Angelo Montegne unwittingly pays a high price to study at a music conservatory in 1698 Florence in this Dutch import.
The 12-year-old expects to inherit his father’s tannery but for now takes joy in singing in the church choir. He dreams of becoming famous when he’s given the chance to sing a solo for the pope, and his exceptionally beautiful soprano voice attracts the attention of priests in charge of the conservatory. When his father dies, a bewildered Angelo is coerced into a grisly visit to a barber on his way to Florence, where he joins other “sopranists” castrated to preserve their high voices. Angelo’s descriptive first-person account spans four years as he gains an understanding of the world he has entered, with its decadence and unsavory demands, while wondering what chance he might have with any of the girls he’s attracted to, including Rosa Scarlatti, daughter of the famous composer. Ellis’ fine translation captures the distinct voices of several characters, from the cheeky Paolo, Angelo’s guide to life at the conservatory, to the padres who make no bones about Angelo being their “gold mine,” hired out to Florence’s most important families, which include the Medicis. Angelo’s highly personal story is imbued with historical details that provide a vivid sense of time and place.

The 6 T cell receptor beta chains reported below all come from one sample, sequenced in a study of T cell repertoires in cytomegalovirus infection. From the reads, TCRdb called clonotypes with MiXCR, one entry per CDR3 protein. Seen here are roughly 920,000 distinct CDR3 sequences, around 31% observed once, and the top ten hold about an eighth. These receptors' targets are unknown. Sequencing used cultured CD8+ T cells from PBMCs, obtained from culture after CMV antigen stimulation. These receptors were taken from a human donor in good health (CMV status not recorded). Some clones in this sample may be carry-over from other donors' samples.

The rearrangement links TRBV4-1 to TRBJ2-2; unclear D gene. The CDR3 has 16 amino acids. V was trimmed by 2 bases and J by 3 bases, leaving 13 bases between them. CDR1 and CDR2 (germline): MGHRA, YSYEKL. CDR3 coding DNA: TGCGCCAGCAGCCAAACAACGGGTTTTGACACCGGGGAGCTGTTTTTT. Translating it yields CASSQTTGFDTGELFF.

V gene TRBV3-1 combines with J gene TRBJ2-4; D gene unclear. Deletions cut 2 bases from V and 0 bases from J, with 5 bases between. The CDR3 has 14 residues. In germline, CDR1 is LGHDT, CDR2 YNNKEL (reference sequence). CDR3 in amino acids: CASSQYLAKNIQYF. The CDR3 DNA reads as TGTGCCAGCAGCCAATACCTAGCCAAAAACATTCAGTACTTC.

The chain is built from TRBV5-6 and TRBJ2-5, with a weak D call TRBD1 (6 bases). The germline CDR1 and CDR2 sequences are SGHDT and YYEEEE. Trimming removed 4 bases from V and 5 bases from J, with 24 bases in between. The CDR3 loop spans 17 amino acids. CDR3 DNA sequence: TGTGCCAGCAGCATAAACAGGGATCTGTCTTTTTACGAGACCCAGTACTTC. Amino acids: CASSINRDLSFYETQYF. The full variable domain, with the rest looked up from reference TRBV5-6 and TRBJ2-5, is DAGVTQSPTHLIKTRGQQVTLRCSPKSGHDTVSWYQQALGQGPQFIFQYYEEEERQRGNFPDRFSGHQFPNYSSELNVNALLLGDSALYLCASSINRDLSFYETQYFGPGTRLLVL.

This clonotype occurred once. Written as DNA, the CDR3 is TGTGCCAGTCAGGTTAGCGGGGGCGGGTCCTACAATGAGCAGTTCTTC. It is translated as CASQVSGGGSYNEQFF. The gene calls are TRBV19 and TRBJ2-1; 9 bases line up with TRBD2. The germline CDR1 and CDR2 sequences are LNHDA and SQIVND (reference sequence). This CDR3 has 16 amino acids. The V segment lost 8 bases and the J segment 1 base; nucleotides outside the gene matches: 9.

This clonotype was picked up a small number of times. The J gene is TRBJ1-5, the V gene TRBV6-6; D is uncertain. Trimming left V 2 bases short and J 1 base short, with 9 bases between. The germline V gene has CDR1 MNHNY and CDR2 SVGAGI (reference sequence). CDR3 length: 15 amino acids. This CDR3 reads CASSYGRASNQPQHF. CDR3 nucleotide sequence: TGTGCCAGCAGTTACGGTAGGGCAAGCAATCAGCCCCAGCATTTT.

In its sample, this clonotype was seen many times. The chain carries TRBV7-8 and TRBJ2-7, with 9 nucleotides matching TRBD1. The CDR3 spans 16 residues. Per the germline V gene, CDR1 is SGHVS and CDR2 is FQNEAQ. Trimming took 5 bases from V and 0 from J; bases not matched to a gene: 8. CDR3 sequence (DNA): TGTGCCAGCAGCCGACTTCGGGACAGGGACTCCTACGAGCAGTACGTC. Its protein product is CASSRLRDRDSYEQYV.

A compelling and unusual slice of European history that will be new to many young adults. (Historical fiction. 13-17)